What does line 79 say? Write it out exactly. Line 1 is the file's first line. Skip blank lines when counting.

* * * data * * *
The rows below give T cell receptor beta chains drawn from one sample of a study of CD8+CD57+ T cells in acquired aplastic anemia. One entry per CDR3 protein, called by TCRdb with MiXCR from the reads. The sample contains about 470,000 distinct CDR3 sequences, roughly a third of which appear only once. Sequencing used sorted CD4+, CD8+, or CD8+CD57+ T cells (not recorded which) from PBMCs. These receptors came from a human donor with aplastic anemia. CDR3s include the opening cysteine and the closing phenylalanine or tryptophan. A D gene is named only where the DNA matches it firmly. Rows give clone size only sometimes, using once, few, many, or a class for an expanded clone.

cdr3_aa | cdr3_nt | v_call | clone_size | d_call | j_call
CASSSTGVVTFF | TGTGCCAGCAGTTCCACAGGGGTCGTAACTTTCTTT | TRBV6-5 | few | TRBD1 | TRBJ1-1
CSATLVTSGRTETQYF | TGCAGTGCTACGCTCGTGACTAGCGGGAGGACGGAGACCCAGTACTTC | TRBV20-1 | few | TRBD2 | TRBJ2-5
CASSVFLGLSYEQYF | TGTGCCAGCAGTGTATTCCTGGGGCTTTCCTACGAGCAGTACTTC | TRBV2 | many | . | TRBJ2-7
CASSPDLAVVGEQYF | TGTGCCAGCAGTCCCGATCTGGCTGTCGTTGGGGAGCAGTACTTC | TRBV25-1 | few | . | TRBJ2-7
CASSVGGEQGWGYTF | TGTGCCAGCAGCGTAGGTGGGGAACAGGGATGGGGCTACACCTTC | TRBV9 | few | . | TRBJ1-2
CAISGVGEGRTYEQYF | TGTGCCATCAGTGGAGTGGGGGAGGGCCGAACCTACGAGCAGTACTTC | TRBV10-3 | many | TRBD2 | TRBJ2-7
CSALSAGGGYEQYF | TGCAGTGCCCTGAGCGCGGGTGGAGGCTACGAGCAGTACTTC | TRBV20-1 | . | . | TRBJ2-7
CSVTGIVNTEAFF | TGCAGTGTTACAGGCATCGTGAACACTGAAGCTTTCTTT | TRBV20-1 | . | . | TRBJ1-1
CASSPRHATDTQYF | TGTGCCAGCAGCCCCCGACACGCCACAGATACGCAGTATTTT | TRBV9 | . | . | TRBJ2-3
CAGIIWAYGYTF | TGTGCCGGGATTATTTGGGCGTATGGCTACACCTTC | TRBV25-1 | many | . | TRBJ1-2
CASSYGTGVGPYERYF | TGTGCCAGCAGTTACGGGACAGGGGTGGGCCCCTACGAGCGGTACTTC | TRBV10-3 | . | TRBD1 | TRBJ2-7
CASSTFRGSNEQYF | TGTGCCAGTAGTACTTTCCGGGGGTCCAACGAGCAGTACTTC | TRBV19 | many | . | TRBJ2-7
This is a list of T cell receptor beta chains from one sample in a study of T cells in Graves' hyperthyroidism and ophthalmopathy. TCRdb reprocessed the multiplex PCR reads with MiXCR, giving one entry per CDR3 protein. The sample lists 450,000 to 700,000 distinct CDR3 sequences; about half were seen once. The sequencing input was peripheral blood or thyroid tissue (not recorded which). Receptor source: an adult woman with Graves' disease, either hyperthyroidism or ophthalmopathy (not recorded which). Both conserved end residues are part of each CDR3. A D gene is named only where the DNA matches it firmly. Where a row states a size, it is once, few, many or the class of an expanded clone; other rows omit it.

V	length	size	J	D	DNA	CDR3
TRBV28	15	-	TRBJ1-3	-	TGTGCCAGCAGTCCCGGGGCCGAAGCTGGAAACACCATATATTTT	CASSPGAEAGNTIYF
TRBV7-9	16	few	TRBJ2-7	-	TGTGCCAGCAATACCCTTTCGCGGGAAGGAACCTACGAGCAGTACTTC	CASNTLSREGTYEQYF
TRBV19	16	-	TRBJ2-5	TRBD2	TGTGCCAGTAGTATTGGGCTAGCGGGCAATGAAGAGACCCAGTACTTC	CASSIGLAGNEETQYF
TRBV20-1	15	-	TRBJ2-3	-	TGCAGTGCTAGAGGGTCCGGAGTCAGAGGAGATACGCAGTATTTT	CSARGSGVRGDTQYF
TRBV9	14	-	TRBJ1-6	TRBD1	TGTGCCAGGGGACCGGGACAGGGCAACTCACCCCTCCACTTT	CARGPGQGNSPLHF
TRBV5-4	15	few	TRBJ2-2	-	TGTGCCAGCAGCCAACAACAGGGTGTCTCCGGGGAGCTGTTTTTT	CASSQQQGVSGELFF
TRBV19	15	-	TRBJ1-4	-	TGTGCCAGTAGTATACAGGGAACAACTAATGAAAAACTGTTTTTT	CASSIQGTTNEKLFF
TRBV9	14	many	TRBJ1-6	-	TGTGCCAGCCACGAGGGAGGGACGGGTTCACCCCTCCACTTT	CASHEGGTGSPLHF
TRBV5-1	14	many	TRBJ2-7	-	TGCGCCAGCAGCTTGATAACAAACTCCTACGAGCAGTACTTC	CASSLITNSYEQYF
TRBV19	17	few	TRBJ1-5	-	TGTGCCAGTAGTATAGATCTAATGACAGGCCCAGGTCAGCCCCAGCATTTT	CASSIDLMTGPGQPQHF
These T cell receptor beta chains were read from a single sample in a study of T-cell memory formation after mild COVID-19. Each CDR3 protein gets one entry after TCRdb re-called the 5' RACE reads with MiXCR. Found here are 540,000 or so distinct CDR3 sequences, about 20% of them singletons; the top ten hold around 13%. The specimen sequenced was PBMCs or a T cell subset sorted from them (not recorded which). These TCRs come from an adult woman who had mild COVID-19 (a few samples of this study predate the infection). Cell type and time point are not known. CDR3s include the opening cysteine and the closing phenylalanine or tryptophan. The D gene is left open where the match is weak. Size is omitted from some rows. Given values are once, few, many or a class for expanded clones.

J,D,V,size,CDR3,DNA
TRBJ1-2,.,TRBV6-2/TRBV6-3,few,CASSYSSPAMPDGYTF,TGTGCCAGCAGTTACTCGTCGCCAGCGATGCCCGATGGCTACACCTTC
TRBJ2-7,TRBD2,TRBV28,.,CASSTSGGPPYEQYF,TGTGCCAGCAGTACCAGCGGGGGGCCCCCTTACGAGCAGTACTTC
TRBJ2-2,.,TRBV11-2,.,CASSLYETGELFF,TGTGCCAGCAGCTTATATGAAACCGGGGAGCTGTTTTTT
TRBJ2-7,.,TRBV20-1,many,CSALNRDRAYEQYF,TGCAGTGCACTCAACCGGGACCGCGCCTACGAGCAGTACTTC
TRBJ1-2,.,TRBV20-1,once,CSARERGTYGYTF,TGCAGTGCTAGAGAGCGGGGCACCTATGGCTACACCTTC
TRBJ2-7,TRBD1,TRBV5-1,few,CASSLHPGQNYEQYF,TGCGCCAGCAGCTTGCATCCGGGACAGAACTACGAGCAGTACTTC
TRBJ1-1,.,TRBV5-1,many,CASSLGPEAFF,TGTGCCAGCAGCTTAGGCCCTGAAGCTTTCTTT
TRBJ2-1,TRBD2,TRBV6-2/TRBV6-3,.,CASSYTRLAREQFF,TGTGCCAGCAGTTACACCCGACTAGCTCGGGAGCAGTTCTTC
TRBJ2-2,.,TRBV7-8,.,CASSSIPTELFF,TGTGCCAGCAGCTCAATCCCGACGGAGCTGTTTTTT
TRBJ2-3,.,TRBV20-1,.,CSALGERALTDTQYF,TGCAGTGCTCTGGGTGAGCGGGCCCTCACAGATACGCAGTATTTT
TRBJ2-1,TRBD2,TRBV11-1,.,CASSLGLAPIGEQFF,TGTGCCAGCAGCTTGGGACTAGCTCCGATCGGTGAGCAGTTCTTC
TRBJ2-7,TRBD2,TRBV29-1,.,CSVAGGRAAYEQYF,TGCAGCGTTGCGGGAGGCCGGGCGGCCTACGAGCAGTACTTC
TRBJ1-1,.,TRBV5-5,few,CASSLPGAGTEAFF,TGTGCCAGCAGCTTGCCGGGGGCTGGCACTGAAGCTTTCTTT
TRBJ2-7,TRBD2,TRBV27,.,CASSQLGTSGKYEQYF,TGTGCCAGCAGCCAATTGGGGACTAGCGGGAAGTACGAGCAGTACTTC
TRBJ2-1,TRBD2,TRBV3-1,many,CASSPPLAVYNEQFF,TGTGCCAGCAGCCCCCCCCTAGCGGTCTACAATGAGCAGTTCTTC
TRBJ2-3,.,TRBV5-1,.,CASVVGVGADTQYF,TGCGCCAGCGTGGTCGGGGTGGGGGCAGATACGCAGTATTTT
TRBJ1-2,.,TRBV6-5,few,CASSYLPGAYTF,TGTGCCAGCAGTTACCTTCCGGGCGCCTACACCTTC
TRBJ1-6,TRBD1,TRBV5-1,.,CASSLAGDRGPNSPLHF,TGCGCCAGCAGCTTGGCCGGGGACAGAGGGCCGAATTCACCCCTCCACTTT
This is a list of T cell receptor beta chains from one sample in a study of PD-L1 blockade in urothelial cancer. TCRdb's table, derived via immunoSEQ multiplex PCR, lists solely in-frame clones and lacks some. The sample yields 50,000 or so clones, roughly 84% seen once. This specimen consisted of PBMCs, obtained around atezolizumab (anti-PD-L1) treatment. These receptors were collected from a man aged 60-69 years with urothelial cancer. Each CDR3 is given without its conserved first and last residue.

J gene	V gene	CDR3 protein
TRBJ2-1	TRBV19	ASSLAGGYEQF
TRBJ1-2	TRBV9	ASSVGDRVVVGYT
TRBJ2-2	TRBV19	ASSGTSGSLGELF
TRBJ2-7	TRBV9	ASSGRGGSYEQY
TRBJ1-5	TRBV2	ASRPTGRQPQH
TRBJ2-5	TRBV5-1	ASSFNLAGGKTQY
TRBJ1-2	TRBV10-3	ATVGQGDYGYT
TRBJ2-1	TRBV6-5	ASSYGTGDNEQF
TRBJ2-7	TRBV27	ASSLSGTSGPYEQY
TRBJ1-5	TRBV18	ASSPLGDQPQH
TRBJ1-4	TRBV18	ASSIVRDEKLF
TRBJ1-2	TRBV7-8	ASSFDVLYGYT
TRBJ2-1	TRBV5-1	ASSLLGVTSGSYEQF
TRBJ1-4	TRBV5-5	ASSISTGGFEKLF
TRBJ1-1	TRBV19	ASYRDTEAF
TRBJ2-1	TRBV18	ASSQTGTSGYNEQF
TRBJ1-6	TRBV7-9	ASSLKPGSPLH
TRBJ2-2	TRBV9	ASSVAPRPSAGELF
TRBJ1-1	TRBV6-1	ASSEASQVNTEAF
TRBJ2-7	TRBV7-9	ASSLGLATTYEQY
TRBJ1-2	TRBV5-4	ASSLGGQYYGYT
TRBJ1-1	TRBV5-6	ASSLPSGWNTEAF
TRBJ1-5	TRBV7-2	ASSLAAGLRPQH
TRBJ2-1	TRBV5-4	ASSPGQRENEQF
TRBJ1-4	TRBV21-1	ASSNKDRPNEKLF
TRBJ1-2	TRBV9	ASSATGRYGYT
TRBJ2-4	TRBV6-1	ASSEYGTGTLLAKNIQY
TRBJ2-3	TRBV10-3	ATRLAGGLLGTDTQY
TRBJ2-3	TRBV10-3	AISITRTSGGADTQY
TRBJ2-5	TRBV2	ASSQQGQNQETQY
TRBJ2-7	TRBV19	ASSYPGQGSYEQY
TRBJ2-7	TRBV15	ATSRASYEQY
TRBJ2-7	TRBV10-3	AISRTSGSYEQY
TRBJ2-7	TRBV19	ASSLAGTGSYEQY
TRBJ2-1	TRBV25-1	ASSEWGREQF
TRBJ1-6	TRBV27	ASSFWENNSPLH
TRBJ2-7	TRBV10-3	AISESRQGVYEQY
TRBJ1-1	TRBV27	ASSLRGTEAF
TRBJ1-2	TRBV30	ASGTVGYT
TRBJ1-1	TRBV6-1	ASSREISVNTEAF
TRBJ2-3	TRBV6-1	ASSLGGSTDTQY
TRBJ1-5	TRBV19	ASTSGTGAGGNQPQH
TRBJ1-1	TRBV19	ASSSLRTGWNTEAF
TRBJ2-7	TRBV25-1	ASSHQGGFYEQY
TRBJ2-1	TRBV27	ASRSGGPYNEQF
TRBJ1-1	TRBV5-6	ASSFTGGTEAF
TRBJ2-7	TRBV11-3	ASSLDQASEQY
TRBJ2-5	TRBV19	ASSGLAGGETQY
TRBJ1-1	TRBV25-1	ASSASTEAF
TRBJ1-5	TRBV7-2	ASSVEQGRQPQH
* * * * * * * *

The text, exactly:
TRBJ2-7	TRBV19	ASSYPGQGSYEQY